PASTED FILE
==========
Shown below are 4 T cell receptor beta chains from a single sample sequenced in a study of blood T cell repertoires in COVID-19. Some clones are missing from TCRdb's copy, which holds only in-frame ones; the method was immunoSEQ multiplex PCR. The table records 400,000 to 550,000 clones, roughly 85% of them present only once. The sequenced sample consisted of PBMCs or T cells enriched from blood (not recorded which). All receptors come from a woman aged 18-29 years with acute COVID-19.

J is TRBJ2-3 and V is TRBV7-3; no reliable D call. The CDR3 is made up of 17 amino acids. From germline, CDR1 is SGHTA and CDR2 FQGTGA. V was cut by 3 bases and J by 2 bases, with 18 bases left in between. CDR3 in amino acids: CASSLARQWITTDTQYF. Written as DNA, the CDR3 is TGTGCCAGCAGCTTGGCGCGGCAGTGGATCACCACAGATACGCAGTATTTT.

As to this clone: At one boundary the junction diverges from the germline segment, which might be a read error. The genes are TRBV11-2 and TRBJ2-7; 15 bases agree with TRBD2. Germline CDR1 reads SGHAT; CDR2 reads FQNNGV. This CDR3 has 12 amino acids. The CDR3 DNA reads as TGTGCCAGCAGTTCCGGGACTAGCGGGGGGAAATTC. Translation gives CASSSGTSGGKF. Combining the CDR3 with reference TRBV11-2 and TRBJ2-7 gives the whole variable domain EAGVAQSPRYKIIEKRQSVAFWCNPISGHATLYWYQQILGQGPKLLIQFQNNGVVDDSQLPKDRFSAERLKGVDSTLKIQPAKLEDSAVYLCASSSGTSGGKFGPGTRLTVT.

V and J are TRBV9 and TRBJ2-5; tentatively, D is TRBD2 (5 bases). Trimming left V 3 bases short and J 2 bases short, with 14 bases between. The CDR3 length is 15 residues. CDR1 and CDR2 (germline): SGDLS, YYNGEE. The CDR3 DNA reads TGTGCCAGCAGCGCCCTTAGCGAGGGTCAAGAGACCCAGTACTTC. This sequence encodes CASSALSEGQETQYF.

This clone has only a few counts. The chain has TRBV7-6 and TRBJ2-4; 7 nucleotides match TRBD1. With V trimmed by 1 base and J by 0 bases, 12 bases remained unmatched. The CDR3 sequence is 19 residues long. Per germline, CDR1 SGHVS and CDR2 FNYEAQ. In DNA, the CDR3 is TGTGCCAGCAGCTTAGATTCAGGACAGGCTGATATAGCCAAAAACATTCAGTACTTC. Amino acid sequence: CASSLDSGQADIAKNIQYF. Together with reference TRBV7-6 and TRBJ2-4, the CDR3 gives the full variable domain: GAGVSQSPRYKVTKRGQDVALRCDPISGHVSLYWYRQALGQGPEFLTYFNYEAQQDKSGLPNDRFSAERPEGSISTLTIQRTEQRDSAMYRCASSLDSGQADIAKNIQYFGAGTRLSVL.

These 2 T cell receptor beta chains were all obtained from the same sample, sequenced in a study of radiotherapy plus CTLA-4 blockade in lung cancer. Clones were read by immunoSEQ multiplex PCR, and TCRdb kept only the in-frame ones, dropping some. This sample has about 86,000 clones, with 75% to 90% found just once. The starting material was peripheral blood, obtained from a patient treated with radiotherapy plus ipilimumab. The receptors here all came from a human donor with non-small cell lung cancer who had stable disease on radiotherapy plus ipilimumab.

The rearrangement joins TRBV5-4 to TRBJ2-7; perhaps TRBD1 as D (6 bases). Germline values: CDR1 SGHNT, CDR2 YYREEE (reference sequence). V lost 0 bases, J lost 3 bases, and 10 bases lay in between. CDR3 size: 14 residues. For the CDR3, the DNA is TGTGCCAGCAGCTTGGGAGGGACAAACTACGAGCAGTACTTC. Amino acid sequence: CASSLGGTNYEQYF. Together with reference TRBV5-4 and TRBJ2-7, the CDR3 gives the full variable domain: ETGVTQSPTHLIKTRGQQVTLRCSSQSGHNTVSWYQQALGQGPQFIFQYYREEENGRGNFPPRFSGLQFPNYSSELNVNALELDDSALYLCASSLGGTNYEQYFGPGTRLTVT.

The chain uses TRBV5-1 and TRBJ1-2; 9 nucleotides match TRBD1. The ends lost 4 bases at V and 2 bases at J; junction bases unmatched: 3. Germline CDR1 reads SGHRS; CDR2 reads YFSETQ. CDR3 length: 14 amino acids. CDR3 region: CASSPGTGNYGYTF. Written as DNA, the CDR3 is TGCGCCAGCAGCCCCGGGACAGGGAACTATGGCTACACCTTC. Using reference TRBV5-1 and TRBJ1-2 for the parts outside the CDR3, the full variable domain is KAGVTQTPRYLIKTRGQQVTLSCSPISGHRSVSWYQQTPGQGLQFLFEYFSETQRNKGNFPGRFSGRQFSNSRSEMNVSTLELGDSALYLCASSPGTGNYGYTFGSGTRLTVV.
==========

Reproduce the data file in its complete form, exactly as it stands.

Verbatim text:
Shown below are 4 T cell receptor beta chains from a single sample sequenced in a study of blood T cell repertoires in COVID-19. Some clones are missing from TCRdb's copy, which holds only in-frame ones; the method was immunoSEQ multiplex PCR. The table records 400,000 to 550,000 clones, roughly 85% of them present only once. The sequenced sample consisted of PBMCs or T cells enriched from blood (not recorded which). All receptors come from a woman aged 18-29 years with acute COVID-19.

J is TRBJ2-3 and V is TRBV7-3; no reliable D call. The CDR3 is made up of 17 amino acids. From germline, CDR1 is SGHTA and CDR2 FQGTGA. V was cut by 3 bases and J by 2 bases, with 18 bases left in between. CDR3 in amino acids: CASSLARQWITTDTQYF. Written as DNA, the CDR3 is TGTGCCAGCAGCTTGGCGCGGCAGTGGATCACCACAGATACGCAGTATTTT.

As to this clone: At one boundary the junction diverges from the germline segment, which might be a read error. The genes are TRBV11-2 and TRBJ2-7; 15 bases agree with TRBD2. Germline CDR1 reads SGHAT; CDR2 reads FQNNGV. This CDR3 has 12 amino acids. The CDR3 DNA reads as TGTGCCAGCAGTTCCGGGACTAGCGGGGGGAAATTC. Translation gives CASSSGTSGGKF. Combining the CDR3 with reference TRBV11-2 and TRBJ2-7 gives the whole variable domain EAGVAQSPRYKIIEKRQSVAFWCNPISGHATLYWYQQILGQGPKLLIQFQNNGVVDDSQLPKDRFSAERLKGVDSTLKIQPAKLEDSAVYLCASSSGTSGGKFGPGTRLTVT.

V and J are TRBV9 and TRBJ2-5; tentatively, D is TRBD2 (5 bases). Trimming left V 3 bases short and J 2 bases short, with 14 bases between. The CDR3 length is 15 residues. CDR1 and CDR2 (germline): SGDLS, YYNGEE. The CDR3 DNA reads TGTGCCAGCAGCGCCCTTAGCGAGGGTCAAGAGACCCAGTACTTC. This sequence encodes CASSALSEGQETQYF.

This clone has only a few counts. The chain has TRBV7-6 and TRBJ2-4; 7 nucleotides match TRBD1. With V trimmed by 1 base and J by 0 bases, 12 bases remained unmatched. The CDR3 sequence is 19 residues long. Per germline, CDR1 SGHVS and CDR2 FNYEAQ. In DNA, the CDR3 is TGTGCCAGCAGCTTAGATTCAGGACAGGCTGATATAGCCAAAAACATTCAGTACTTC. Amino acid sequence: CASSLDSGQADIAKNIQYF. Together with reference TRBV7-6 and TRBJ2-4, the CDR3 gives the full variable domain: GAGVSQSPRYKVTKRGQDVALRCDPISGHVSLYWYRQALGQGPEFLTYFNYEAQQDKSGLPNDRFSAERPEGSISTLTIQRTEQRDSAMYRCASSLDSGQADIAKNIQYFGAGTRLSVL.

These 2 T cell receptor beta chains were all obtained from the same sample, sequenced in a study of radiotherapy plus CTLA-4 blockade in lung cancer. Clones were read by immunoSEQ multiplex PCR, and TCRdb kept only the in-frame ones, dropping some. This sample has about 86,000 clones, with 75% to 90% found just once. The starting material was peripheral blood, obtained from a patient treated with radiotherapy plus ipilimumab. The receptors here all came from a human donor with non-small cell lung cancer who had stable disease on radiotherapy plus ipilimumab.

The rearrangement joins TRBV5-4 to TRBJ2-7; perhaps TRBD1 as D (6 bases). Germline values: CDR1 SGHNT, CDR2 YYREEE (reference sequence). V lost 0 bases, J lost 3 bases, and 10 bases lay in between. CDR3 size: 14 residues. For the CDR3, the DNA is TGTGCCAGCAGCTTGGGAGGGACAAACTACGAGCAGTACTTC. Amino acid sequence: CASSLGGTNYEQYF. Together with reference TRBV5-4 and TRBJ2-7, the CDR3 gives the full variable domain: ETGVTQSPTHLIKTRGQQVTLRCSSQSGHNTVSWYQQALGQGPQFIFQYYREEENGRGNFPPRFSGLQFPNYSSELNVNALELDDSALYLCASSLGGTNYEQYFGPGTRLTVT.

The chain uses TRBV5-1 and TRBJ1-2; 9 nucleotides match TRBD1. The ends lost 4 bases at V and 2 bases at J; junction bases unmatched: 3. Germline CDR1 reads SGHRS; CDR2 reads YFSETQ. CDR3 length: 14 amino acids. CDR3 region: CASSPGTGNYGYTF. Written as DNA, the CDR3 is TGCGCCAGCAGCCCCGGGACAGGGAACTATGGCTACACCTTC. Using reference TRBV5-1 and TRBJ1-2 for the parts outside the CDR3, the full variable domain is KAGVTQTPRYLIKTRGQQVTLSCSPISGHRSVSWYQQTPGQGLQFLFEYFSETQRNKGNFPGRFSGRQFSNSRSEMNVSTLELGDSALYLCASSPGTGNYGYTFGSGTRLTVV.